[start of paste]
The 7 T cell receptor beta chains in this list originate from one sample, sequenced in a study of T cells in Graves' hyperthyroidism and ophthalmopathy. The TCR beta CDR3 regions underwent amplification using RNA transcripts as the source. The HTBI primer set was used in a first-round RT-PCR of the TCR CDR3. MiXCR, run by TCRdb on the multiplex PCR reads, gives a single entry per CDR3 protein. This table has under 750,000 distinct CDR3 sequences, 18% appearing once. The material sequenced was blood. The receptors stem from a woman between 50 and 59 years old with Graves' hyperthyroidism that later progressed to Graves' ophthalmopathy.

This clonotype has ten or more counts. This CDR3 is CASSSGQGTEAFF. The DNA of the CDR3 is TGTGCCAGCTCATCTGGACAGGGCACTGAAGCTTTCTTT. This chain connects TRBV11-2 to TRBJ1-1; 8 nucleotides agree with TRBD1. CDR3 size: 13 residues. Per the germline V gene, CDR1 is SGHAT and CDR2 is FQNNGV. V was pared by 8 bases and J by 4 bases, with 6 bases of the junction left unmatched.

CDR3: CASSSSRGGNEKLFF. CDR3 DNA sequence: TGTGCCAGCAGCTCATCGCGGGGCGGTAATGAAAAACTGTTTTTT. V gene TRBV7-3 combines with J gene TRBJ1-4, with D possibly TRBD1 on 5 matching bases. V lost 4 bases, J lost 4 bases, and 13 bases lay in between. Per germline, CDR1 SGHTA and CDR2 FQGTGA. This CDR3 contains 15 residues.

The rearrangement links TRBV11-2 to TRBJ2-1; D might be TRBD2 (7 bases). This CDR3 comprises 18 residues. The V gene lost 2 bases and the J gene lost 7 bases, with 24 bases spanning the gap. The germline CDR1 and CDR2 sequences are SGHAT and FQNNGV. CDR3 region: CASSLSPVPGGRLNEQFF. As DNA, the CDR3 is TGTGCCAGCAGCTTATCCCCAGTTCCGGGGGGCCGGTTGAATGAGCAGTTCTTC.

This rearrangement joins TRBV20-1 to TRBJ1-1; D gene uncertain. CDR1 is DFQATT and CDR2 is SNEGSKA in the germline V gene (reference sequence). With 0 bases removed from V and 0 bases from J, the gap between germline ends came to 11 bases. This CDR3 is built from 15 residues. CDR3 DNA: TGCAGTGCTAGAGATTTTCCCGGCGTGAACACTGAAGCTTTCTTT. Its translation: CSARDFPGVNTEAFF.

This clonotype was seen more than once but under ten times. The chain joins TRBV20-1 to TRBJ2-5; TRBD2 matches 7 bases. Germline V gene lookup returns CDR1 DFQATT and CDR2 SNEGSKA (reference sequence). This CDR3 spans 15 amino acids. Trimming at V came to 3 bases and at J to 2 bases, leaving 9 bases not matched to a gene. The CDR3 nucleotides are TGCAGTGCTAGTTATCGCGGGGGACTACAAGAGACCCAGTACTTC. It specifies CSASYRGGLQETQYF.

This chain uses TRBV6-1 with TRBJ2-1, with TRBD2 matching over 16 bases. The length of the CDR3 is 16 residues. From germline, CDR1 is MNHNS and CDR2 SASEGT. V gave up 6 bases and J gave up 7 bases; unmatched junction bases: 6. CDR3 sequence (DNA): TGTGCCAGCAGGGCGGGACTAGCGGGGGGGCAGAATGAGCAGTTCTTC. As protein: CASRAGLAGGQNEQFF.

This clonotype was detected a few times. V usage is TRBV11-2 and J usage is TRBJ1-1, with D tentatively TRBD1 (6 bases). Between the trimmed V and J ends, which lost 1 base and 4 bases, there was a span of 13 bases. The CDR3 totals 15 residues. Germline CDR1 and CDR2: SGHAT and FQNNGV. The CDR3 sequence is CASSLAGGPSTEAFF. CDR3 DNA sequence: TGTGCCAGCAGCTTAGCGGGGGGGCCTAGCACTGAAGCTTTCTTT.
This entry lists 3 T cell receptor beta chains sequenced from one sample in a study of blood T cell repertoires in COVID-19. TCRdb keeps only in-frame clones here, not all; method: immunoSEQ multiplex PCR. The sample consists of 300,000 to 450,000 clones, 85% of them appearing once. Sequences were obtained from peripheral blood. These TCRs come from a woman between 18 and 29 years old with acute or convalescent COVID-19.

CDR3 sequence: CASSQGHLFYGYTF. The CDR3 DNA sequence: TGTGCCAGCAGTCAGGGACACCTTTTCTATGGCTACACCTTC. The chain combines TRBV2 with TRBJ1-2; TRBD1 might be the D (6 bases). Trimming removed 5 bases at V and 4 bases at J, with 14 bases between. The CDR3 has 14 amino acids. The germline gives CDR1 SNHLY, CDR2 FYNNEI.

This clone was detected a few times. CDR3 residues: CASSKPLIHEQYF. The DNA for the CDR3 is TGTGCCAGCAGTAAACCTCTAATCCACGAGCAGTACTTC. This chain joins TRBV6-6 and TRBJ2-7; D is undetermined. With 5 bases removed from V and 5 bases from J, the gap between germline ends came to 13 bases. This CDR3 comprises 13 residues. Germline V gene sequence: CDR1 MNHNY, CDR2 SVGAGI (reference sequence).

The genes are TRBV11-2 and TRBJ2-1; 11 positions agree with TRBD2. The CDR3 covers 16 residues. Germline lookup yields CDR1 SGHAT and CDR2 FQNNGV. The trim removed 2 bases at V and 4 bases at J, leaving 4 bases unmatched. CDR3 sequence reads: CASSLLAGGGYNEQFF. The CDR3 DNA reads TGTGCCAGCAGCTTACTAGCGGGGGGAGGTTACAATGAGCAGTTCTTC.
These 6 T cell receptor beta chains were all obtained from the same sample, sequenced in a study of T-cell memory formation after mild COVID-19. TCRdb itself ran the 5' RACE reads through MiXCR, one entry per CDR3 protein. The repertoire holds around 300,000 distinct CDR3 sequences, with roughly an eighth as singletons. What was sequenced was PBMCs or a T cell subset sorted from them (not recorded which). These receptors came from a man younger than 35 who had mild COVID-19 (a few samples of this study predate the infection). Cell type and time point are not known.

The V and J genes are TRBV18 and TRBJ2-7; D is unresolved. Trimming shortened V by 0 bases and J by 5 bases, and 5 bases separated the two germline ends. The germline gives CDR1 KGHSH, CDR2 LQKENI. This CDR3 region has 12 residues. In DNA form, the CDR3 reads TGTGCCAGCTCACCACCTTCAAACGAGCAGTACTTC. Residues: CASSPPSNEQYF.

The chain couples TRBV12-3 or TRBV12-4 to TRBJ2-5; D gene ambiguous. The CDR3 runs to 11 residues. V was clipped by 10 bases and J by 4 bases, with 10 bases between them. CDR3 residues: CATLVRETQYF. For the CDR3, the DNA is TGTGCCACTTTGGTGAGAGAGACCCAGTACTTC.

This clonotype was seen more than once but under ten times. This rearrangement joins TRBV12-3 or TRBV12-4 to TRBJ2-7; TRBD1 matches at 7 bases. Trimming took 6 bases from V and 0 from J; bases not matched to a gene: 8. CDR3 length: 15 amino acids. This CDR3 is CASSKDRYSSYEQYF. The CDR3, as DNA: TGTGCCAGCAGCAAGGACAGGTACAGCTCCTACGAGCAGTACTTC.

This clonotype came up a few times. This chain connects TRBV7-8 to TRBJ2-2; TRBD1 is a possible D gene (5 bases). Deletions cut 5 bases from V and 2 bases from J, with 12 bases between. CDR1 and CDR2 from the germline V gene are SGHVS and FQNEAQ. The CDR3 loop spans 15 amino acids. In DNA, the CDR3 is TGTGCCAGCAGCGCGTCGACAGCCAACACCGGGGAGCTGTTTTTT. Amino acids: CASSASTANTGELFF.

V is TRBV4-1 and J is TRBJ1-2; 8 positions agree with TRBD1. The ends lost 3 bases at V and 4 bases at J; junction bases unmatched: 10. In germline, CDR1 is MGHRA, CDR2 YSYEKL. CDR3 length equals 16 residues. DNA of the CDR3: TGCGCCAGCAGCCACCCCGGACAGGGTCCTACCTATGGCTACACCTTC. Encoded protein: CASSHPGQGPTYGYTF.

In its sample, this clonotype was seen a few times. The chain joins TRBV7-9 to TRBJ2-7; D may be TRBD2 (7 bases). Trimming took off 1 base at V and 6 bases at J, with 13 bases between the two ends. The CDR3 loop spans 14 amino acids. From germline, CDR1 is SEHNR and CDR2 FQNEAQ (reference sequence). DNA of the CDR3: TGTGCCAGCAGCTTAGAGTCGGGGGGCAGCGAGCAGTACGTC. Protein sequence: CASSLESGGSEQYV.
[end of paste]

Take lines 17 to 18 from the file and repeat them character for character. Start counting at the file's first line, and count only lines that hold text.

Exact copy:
This clonotype came up a few times. This chain connects TRBV7-8 to TRBJ2-2; TRBD1 is a possible D gene (5 bases). Deletions cut 5 bases from V and 2 bases from J, with 12 bases between. CDR1 and CDR2 from the germline V gene are SGHVS and FQNEAQ. The CDR3 loop spans 15 amino acids. In DNA, the CDR3 is TGTGCCAGCAGCGCGTCGACAGCCAACACCGGGGAGCTGTTTTTT. Amino acids: CASSASTANTGELFF.

V is TRBV4-1 and J is TRBJ1-2; 8 positions agree with TRBD1. The ends lost 3 bases at V and 4 bases at J; junction bases unmatched: 10. In germline, CDR1 is MGHRA, CDR2 YSYEKL. CDR3 length equals 16 residues. DNA of the CDR3: TGCGCCAGCAGCCACCCCGGACAGGGTCCTACCTATGGCTACACCTTC. Encoded protein: CASSHPGQGPTYGYTF.